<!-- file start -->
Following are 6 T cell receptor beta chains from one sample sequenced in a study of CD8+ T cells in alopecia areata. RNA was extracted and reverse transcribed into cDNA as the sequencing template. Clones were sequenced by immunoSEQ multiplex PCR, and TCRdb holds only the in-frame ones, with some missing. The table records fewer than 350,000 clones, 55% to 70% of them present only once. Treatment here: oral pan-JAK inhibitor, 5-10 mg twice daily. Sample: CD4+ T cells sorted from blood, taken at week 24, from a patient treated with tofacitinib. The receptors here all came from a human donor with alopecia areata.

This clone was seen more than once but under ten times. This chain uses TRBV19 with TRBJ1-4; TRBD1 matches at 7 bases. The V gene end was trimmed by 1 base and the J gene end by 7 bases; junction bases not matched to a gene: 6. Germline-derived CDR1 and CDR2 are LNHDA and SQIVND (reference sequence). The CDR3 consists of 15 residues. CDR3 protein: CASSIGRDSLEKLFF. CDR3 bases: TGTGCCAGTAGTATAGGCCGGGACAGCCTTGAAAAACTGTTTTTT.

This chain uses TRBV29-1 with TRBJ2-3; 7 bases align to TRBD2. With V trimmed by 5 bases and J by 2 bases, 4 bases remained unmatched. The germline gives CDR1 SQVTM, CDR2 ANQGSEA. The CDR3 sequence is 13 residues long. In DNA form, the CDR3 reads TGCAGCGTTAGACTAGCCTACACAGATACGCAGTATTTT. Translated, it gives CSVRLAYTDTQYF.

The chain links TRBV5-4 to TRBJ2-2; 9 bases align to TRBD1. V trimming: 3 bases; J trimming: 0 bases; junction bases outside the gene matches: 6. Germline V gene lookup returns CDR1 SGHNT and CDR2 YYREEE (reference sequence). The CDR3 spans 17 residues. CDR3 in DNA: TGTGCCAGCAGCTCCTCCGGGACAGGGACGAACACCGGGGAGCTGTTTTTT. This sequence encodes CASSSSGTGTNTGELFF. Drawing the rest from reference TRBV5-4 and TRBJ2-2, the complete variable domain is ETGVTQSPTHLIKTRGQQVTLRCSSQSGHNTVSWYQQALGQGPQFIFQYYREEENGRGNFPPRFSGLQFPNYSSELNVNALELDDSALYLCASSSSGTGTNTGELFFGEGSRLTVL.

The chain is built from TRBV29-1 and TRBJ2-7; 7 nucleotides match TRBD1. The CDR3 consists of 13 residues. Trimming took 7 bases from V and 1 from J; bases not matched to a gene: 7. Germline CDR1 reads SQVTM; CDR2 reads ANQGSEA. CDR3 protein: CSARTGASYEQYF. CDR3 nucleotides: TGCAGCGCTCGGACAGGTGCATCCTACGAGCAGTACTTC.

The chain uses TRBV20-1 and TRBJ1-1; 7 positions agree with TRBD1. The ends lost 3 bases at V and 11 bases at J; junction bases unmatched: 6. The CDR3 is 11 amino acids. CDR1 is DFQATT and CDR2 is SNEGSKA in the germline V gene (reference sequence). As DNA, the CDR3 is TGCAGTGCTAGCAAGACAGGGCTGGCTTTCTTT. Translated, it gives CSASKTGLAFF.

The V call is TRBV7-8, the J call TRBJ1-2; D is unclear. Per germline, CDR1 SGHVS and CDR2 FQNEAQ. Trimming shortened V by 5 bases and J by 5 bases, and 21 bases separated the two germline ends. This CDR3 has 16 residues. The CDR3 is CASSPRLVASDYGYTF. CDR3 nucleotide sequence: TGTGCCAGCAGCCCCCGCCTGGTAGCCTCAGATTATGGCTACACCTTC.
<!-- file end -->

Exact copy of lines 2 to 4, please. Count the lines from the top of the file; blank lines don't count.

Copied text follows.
This clone was seen more than once but under ten times. This chain uses TRBV19 with TRBJ1-4; TRBD1 matches at 7 bases. The V gene end was trimmed by 1 base and the J gene end by 7 bases; junction bases not matched to a gene: 6. Germline-derived CDR1 and CDR2 are LNHDA and SQIVND (reference sequence). The CDR3 consists of 15 residues. CDR3 protein: CASSIGRDSLEKLFF. CDR3 bases: TGTGCCAGTAGTATAGGCCGGGACAGCCTTGAAAAACTGTTTTTT.

This chain uses TRBV29-1 with TRBJ2-3; 7 bases align to TRBD2. With V trimmed by 5 bases and J by 2 bases, 4 bases remained unmatched. The germline gives CDR1 SQVTM, CDR2 ANQGSEA. The CDR3 sequence is 13 residues long. In DNA form, the CDR3 reads TGCAGCGTTAGACTAGCCTACACAGATACGCAGTATTTT. Translated, it gives CSVRLAYTDTQYF.

The chain links TRBV5-4 to TRBJ2-2; 9 bases align to TRBD1. V trimming: 3 bases; J trimming: 0 bases; junction bases outside the gene matches: 6. Germline V gene lookup returns CDR1 SGHNT and CDR2 YYREEE (reference sequence). The CDR3 spans 17 residues. CDR3 in DNA: TGTGCCAGCAGCTCCTCCGGGACAGGGACGAACACCGGGGAGCTGTTTTTT. This sequence encodes CASSSSGTGTNTGELFF. Drawing the rest from reference TRBV5-4 and TRBJ2-2, the complete variable domain is ETGVTQSPTHLIKTRGQQVTLRCSSQSGHNTVSWYQQALGQGPQFIFQYYREEENGRGNFPPRFSGLQFPNYSSELNVNALELDDSALYLCASSSSGTGTNTGELFFGEGSRLTVL.